PM defends role in Pacific amid China deal

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Sending the Pacific minister instead of the foreign minister to the Solomon Islands amid security negotiations with China was the right course of action, the prime minister maintains.

Scott Morrison defended his national security credentials in the wake of Labor branding the Sino-Solomon security pact Australia's worst foreign policy failure since World War II.

Diplomacy in the region cannot be heavy-handed or impinge on the sovereignty of the nation, Mr Morrison said.

"I'm very conscious of how visits are perceived within the Pacific. This was the right calibrated way to address this issue with the prime minister," Mr Morrison said.

"One of the things you don't do in the Pacific is you don't throw your weight around. They're a sovereign country and we have to respect their sovereignty."

Labor's foreign affairs spokeswoman Penny Wong says a Chinese security agreement with a nation 1600km from Cairns has made the region less secure under Mr Morrison's watch.

"The government should have acted sooner. What this deal signifies is that Australia is no longer for the Solomon Islands a nation to whom they turn to meet their challenges in every instance," Senator Wong said.

But Mr Morrison says "you can't always be fully persuasive on these issues", outlining his respect for the nation's sovereignty.

"Now with this arrangement, we need to ensure we work with them to see that Australia's interests aren't compromised ... (and) that their strength and their sovereignty is not compromised by these types of arrangements."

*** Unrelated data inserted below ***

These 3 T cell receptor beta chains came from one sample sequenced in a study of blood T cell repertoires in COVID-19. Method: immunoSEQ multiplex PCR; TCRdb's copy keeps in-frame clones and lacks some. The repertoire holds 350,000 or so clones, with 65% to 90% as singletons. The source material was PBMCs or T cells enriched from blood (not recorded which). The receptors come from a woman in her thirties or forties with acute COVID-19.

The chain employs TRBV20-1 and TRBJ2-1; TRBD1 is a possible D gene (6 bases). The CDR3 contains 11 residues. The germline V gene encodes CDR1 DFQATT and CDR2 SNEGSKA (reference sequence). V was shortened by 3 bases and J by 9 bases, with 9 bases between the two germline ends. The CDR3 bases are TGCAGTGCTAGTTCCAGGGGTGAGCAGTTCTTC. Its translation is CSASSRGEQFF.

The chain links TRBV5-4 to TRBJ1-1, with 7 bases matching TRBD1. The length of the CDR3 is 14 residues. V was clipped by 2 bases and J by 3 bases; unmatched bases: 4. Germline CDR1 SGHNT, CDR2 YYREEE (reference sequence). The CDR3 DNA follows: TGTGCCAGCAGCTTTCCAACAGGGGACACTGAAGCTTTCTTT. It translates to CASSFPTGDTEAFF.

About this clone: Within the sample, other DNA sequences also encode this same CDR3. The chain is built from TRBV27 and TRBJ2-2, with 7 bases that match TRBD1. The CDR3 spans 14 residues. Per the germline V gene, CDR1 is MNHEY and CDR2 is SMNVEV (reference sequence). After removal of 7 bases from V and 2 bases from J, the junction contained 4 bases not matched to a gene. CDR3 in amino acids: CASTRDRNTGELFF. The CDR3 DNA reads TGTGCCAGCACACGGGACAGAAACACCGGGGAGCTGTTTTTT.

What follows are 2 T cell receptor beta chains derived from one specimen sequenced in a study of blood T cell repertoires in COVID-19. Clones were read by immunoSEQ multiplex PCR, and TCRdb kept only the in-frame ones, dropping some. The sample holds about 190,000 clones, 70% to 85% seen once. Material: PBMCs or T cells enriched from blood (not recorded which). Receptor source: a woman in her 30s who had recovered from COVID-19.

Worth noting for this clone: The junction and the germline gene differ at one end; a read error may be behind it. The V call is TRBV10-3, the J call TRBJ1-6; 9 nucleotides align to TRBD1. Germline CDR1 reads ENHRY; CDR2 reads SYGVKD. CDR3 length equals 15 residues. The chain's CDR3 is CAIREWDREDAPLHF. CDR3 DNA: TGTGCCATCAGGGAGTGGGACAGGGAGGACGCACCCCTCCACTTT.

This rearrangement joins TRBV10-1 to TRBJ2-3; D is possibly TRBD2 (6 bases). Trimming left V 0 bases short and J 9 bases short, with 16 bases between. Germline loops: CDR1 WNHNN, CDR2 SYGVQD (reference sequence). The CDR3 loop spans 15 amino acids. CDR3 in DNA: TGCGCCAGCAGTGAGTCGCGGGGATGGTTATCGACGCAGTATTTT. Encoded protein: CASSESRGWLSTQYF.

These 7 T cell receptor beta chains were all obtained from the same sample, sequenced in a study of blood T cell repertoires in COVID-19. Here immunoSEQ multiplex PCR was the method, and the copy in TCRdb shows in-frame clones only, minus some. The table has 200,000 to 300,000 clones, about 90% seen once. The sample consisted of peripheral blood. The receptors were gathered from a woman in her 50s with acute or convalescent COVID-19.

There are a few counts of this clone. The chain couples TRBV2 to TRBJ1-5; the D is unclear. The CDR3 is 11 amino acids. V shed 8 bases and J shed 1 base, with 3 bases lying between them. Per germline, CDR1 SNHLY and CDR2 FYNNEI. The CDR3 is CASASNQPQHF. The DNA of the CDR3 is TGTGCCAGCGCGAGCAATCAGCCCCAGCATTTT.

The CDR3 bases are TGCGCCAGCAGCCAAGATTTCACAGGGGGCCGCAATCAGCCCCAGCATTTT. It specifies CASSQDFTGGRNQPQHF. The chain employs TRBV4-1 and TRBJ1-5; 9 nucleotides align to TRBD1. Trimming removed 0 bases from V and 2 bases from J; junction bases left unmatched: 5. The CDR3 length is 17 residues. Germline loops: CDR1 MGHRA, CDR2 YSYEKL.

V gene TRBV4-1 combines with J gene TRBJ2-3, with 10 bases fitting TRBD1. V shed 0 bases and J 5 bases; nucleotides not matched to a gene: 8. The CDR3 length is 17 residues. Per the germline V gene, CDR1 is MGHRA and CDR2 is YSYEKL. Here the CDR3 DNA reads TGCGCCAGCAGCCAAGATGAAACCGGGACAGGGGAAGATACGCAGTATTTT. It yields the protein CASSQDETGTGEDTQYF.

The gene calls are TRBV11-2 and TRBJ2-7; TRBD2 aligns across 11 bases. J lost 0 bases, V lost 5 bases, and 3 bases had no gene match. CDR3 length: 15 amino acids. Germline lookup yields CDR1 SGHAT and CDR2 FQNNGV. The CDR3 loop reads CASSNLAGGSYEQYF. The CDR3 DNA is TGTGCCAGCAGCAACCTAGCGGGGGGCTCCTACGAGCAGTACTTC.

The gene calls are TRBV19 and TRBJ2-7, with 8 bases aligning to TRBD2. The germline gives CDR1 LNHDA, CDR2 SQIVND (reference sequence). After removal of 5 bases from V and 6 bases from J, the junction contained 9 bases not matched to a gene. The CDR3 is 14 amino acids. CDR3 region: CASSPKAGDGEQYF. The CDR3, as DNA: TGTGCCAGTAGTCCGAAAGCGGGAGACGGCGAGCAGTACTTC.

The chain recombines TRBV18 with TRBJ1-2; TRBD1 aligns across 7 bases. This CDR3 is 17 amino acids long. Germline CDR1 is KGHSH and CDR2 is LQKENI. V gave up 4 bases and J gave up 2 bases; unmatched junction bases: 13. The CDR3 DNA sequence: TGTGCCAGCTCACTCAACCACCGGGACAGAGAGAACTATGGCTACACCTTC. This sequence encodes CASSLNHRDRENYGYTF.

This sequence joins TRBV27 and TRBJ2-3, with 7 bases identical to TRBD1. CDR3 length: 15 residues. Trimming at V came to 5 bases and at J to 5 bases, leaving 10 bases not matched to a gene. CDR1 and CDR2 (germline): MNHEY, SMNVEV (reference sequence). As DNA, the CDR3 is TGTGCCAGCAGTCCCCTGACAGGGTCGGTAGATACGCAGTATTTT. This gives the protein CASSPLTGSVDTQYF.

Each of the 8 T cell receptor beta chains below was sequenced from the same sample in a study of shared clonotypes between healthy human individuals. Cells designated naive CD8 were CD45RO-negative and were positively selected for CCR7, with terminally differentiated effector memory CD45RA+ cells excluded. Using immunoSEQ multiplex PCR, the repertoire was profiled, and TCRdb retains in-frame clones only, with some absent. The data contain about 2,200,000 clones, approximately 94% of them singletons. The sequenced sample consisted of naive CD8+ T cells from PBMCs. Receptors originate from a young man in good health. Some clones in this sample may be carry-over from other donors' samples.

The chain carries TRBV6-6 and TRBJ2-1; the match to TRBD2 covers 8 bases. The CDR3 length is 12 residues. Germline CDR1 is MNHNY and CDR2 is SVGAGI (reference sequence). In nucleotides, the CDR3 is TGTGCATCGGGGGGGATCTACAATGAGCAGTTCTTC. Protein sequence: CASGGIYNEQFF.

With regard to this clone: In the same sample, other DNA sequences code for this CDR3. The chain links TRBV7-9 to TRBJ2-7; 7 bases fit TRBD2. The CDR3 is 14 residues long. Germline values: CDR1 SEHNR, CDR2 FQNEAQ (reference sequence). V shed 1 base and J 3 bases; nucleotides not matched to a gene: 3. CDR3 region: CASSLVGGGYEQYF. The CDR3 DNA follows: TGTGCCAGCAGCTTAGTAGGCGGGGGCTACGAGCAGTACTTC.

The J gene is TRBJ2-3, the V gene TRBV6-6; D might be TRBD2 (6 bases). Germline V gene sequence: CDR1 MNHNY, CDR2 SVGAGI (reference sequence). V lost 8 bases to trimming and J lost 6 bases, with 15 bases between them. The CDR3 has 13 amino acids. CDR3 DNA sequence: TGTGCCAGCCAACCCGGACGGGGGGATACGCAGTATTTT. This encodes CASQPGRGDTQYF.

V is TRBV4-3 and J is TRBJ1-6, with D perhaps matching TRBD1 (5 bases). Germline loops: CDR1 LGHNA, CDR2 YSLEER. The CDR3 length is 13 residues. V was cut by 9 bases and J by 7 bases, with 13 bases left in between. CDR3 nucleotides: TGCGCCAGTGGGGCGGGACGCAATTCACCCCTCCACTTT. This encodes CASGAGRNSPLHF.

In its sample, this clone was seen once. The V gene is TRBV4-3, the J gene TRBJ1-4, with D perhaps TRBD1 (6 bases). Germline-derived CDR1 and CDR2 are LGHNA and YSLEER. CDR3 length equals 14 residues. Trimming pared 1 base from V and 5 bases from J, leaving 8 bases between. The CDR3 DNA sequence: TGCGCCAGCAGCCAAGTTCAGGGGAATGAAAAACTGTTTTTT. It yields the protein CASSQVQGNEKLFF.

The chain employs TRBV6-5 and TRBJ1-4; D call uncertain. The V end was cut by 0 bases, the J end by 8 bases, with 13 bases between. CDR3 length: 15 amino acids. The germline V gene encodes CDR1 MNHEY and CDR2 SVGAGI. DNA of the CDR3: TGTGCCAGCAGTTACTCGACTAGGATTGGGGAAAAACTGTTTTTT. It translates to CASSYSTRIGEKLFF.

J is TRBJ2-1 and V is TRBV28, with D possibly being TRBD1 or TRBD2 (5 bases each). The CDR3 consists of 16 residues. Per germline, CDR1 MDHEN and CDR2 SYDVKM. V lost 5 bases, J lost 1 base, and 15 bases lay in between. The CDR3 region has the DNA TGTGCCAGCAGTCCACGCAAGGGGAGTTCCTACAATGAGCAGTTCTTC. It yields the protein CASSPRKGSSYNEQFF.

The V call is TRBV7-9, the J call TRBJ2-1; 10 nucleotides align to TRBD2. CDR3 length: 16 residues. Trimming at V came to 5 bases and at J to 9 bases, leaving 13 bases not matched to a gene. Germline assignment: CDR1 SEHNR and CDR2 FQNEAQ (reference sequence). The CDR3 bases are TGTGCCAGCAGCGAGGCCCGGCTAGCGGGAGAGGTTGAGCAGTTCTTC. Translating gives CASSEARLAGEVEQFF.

Mr Morrison said the Solomon Islands government had stated it would not allow any Chinese naval bases.

But Deputy Prime Minister Barnaby Joyce didn't rule out the possibility of a Chinese base in the Solomons.

"(It's) dual-purpose, which means China is able, if they follow through, to set up a military base there.

"That's a very bad day for Australia. We don't want our own little Cuba off our coast."

Former foreign minister Julie Bishop also didn't rule out the presence of a military base given the details of the final agreement haven't been made public.

"That could well mean there will be Chinese military bases on Solomon Islands," she told the Ten Network.

"I would be greatly concerned and I believe our foreign minister should be on the next plane to the Solomon Islands to see what's actually been agreed and how that impacts the security in the region more broadly."

China could also move to establish a base by stealth, Australian Strategic Policy Institute's Malcolm Davis says.

"The Chinese are a powerful player and once they get a presence, an influence, in a country it's virtually impossible to get them out," he told the Nine Network.

"What you will see over the next year to two years is China increasing the pressure on the Sogavare government to establish what might look innocently at first as a police presence.

"Suddenly you find additional elements coming in and you end up with a military base by stealth."

Foreign Minister Marise Payne says Australia remains concerned about the lack of transparency regarding the agreement.

"Security issues have been dealt with in a Pacific-wide manner, that's the traditional approach for these issues, and that's why some Pacific partners have also raised concerns," she told the ABC.

Solomon Islands Prime Minister Manasseh Sogavare told the country's parliament the agreement, centred around domestic security, was guided by the country's national interest.

"Let me assure the people that we entered into an arrangement with China with our eyes wide open, guided by our national interests," he said.

"We have full understanding of the fragility of peace and our duty as a state to protect all people, their property and critical national infrastructure of the country."

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